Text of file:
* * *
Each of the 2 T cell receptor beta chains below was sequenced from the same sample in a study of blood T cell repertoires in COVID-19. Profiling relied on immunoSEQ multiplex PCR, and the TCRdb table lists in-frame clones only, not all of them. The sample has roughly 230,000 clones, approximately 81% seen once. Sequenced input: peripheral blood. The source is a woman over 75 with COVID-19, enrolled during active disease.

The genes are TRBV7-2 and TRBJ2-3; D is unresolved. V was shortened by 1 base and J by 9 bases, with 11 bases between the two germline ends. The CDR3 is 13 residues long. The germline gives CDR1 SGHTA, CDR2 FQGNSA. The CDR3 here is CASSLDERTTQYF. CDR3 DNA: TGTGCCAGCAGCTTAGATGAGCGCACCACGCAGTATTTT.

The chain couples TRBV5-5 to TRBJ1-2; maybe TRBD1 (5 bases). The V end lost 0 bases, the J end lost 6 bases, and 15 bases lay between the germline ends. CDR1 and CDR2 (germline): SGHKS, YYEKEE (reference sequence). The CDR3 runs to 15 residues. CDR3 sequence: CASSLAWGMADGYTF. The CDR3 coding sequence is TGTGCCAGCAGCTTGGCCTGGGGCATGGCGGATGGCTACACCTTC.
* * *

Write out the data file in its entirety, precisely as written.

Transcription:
Each of the 2 T cell receptor beta chains below was sequenced from the same sample in a study of blood T cell repertoires in COVID-19. Profiling relied on immunoSEQ multiplex PCR, and the TCRdb table lists in-frame clones only, not all of them. The sample has roughly 230,000 clones, approximately 81% seen once. Sequenced input: peripheral blood. The source is a woman over 75 with COVID-19, enrolled during active disease.

The genes are TRBV7-2 and TRBJ2-3; D is unresolved. V was shortened by 1 base and J by 9 bases, with 11 bases between the two germline ends. The CDR3 is 13 residues long. The germline gives CDR1 SGHTA, CDR2 FQGNSA. The CDR3 here is CASSLDERTTQYF. CDR3 DNA: TGTGCCAGCAGCTTAGATGAGCGCACCACGCAGTATTTT.

The chain couples TRBV5-5 to TRBJ1-2; maybe TRBD1 (5 bases). The V end lost 0 bases, the J end lost 6 bases, and 15 bases lay between the germline ends. CDR1 and CDR2 (germline): SGHKS, YYEKEE (reference sequence). The CDR3 runs to 15 residues. CDR3 sequence: CASSLAWGMADGYTF. The CDR3 coding sequence is TGTGCCAGCAGCTTGGCCTGGGGCATGGCGGATGGCTACACCTTC.